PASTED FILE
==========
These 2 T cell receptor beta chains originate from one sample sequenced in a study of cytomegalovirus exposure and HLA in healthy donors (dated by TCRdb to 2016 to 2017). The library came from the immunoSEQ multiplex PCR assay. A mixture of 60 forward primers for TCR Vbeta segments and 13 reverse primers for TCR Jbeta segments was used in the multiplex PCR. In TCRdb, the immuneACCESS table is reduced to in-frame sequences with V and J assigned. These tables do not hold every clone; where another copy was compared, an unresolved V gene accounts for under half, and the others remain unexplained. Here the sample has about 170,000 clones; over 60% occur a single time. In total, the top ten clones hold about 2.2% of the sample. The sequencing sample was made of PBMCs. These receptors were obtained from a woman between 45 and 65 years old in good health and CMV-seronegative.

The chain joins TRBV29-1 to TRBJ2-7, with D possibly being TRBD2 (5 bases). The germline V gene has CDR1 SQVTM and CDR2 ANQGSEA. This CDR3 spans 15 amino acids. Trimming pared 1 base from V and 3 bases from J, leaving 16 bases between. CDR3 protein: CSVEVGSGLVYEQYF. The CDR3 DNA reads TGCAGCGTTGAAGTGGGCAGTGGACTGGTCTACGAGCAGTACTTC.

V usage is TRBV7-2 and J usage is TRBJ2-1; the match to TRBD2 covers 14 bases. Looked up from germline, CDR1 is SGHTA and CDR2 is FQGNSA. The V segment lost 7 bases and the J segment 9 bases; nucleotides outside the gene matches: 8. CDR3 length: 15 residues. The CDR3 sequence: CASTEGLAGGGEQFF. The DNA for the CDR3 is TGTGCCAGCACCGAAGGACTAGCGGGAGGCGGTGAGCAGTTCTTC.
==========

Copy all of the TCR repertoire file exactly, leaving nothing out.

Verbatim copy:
These 2 T cell receptor beta chains originate from one sample sequenced in a study of cytomegalovirus exposure and HLA in healthy donors (dated by TCRdb to 2016 to 2017). The library came from the immunoSEQ multiplex PCR assay. A mixture of 60 forward primers for TCR Vbeta segments and 13 reverse primers for TCR Jbeta segments was used in the multiplex PCR. In TCRdb, the immuneACCESS table is reduced to in-frame sequences with V and J assigned. These tables do not hold every clone; where another copy was compared, an unresolved V gene accounts for under half, and the others remain unexplained. Here the sample has about 170,000 clones; over 60% occur a single time. In total, the top ten clones hold about 2.2% of the sample. The sequencing sample was made of PBMCs. These receptors were obtained from a woman between 45 and 65 years old in good health and CMV-seronegative.

The chain joins TRBV29-1 to TRBJ2-7, with D possibly being TRBD2 (5 bases). The germline V gene has CDR1 SQVTM and CDR2 ANQGSEA. This CDR3 spans 15 amino acids. Trimming pared 1 base from V and 3 bases from J, leaving 16 bases between. CDR3 protein: CSVEVGSGLVYEQYF. The CDR3 DNA reads TGCAGCGTTGAAGTGGGCAGTGGACTGGTCTACGAGCAGTACTTC.

V usage is TRBV7-2 and J usage is TRBJ2-1; the match to TRBD2 covers 14 bases. Looked up from germline, CDR1 is SGHTA and CDR2 is FQGNSA. The V segment lost 7 bases and the J segment 9 bases; nucleotides outside the gene matches: 8. CDR3 length: 15 residues. The CDR3 sequence: CASTEGLAGGGEQFF. The DNA for the CDR3 is TGTGCCAGCACCGAAGGACTAGCGGGAGGCGGTGAGCAGTTCTTC.